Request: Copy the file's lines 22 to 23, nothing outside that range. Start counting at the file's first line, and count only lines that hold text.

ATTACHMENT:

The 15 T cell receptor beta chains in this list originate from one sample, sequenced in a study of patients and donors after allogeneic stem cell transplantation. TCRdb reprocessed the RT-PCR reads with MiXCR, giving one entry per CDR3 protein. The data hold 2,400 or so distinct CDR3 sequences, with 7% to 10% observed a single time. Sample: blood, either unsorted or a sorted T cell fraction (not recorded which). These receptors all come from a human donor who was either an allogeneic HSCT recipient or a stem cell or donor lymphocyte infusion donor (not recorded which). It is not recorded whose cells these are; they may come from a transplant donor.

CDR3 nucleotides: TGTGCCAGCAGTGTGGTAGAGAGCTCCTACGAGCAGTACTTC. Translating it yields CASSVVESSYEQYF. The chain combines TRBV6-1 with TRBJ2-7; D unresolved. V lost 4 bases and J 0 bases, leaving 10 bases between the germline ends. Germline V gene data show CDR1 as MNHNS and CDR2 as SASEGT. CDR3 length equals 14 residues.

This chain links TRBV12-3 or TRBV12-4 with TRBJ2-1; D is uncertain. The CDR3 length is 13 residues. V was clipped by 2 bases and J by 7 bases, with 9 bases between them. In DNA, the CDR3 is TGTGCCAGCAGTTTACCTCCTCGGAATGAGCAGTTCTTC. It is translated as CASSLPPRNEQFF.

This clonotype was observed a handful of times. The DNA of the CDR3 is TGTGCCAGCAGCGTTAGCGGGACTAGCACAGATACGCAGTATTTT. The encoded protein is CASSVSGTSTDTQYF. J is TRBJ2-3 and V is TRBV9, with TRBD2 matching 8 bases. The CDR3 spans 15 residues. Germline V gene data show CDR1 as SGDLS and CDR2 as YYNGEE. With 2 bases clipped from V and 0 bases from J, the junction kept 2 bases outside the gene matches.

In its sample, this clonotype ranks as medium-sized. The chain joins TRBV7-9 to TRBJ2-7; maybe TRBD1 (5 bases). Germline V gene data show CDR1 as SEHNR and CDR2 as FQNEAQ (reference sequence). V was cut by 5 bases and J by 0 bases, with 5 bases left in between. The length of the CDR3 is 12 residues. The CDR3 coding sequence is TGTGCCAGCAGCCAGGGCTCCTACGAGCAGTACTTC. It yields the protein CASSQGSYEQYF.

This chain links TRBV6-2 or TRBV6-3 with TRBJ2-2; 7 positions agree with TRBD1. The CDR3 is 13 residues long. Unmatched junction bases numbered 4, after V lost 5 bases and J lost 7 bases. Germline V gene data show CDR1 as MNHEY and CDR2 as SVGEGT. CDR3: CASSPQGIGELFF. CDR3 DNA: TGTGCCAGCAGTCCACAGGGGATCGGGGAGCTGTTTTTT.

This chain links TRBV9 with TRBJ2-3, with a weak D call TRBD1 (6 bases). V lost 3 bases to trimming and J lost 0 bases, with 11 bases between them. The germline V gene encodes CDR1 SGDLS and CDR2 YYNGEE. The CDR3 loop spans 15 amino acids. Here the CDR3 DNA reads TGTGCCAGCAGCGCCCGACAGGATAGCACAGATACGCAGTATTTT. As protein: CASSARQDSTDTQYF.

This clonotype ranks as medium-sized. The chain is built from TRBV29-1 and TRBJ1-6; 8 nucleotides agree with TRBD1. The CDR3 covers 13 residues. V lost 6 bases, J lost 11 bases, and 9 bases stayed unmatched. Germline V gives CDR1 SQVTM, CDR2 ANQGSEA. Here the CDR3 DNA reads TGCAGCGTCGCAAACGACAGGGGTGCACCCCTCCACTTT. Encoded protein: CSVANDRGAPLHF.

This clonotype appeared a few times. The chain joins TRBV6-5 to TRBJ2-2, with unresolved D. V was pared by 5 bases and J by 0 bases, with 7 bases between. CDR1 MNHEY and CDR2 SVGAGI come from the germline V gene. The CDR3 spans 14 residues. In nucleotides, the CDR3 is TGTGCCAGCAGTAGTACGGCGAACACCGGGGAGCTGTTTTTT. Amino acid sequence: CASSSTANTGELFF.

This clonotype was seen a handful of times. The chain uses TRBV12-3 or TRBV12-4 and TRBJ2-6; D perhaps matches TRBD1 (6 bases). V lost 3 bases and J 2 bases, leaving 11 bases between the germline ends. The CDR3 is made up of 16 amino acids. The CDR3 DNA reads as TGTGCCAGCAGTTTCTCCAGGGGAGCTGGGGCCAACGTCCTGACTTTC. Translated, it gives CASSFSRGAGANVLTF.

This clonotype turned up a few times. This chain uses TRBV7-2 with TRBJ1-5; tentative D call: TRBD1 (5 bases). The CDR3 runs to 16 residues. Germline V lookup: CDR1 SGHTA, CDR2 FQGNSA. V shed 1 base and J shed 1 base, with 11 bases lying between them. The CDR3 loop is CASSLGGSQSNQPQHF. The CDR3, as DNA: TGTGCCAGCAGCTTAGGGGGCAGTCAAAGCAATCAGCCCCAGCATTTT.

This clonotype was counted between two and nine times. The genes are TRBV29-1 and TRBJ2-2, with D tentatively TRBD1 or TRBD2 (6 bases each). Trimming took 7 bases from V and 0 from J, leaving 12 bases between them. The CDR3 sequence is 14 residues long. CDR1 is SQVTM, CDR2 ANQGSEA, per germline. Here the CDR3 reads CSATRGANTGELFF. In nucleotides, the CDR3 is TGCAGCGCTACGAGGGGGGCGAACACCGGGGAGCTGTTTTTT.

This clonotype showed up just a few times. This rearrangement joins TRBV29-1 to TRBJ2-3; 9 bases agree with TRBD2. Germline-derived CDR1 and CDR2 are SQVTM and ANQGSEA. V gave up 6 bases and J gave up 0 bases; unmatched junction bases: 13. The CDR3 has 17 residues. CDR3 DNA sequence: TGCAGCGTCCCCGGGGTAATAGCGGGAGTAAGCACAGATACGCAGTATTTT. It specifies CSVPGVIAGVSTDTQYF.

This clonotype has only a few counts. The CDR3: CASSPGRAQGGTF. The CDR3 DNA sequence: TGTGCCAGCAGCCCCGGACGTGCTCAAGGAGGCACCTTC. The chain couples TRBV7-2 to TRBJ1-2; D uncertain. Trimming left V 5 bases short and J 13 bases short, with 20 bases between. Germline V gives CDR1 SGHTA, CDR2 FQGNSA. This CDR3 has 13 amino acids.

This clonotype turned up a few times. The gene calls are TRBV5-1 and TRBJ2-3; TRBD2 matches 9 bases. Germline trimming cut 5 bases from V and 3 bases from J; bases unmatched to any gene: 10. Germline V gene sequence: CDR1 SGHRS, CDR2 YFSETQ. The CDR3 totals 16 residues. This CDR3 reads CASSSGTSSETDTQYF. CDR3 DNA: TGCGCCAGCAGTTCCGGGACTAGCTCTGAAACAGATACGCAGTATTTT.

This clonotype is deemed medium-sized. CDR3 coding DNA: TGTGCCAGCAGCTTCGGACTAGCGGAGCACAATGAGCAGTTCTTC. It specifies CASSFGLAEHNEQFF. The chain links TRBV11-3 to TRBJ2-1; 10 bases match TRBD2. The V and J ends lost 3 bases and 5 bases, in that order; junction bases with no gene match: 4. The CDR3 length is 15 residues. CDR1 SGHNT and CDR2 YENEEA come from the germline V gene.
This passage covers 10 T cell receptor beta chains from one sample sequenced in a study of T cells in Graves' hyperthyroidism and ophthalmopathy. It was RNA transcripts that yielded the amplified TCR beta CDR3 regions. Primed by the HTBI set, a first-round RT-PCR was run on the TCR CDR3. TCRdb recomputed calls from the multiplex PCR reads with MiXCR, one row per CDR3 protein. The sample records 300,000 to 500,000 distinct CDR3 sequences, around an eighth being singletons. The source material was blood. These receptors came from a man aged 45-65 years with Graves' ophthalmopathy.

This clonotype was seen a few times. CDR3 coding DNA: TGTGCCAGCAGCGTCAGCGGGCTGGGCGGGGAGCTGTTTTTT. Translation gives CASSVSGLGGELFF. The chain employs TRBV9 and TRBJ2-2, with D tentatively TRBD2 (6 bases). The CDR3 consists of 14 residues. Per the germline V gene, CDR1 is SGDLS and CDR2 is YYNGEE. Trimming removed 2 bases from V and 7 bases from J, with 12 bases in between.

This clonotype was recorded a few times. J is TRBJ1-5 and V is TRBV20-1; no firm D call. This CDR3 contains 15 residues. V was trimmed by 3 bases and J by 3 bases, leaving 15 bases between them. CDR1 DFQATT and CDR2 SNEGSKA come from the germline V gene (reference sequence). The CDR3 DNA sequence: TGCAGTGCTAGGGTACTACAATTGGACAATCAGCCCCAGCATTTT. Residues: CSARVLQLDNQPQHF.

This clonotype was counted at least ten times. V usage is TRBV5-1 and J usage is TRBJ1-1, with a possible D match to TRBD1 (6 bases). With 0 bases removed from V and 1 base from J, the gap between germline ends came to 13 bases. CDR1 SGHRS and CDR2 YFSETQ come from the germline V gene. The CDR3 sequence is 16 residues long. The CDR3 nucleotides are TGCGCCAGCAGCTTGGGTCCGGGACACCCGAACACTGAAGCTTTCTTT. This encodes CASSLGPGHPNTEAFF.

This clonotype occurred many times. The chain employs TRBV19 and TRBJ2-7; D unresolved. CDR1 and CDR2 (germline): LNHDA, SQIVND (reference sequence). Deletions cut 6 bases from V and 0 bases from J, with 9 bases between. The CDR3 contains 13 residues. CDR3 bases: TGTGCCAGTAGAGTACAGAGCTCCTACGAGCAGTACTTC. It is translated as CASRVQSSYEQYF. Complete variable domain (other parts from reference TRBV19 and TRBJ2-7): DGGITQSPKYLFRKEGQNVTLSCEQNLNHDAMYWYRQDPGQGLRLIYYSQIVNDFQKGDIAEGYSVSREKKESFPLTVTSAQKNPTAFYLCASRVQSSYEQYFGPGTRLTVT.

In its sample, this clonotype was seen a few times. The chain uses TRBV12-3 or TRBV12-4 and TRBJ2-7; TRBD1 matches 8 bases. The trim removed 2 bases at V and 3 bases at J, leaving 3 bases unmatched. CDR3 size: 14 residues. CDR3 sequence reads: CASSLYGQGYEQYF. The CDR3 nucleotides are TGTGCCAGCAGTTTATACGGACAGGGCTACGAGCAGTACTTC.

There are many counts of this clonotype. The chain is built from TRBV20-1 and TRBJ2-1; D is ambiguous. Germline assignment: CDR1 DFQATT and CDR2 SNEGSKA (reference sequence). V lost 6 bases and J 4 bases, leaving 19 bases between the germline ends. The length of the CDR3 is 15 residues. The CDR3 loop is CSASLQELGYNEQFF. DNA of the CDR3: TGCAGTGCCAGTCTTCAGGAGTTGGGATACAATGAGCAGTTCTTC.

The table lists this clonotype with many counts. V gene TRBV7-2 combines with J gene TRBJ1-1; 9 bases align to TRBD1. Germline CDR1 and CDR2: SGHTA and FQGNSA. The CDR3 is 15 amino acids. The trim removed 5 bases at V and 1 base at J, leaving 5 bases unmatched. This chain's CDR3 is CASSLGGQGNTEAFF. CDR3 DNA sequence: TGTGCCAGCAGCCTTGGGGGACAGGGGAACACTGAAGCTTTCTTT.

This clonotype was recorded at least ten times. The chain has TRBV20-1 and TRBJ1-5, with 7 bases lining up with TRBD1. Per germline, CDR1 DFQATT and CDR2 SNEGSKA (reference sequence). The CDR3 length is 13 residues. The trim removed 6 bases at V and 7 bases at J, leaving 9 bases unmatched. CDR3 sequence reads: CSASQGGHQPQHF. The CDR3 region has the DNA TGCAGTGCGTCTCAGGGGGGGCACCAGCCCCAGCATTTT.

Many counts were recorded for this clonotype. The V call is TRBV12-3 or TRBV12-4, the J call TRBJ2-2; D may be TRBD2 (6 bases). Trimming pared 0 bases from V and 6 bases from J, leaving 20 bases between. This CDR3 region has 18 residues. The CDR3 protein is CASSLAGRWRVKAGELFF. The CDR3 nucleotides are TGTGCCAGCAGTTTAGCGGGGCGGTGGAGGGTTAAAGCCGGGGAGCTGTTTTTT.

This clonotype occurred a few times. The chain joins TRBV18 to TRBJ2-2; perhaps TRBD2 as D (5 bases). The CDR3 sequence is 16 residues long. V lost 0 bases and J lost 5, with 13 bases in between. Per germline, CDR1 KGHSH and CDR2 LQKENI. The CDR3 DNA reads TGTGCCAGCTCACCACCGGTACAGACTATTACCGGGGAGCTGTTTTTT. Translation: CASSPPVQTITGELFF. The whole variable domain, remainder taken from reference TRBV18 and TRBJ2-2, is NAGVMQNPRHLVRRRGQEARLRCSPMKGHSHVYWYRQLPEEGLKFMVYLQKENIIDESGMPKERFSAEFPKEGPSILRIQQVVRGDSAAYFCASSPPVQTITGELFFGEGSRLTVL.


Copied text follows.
In its sample, this clonotype was seen a few times. The chain uses TRBV12-3 or TRBV12-4 and TRBJ2-7; TRBD1 matches 8 bases. The trim removed 2 bases at V and 3 bases at J, leaving 3 bases unmatched. CDR3 size: 14 residues. CDR3 sequence reads: CASSLYGQGYEQYF. The CDR3 nucleotides are TGTGCCAGCAGTTTATACGGACAGGGCTACGAGCAGTACTTC.

There are many counts of this clonotype. The chain is built from TRBV20-1 and TRBJ2-1; D is ambiguous. Germline assignment: CDR1 DFQATT and CDR2 SNEGSKA (reference sequence). V lost 6 bases and J 4 bases, leaving 19 bases between the germline ends. The length of the CDR3 is 15 residues. The CDR3 loop is CSASLQELGYNEQFF. DNA of the CDR3: TGCAGTGCCAGTCTTCAGGAGTTGGGATACAATGAGCAGTTCTTC.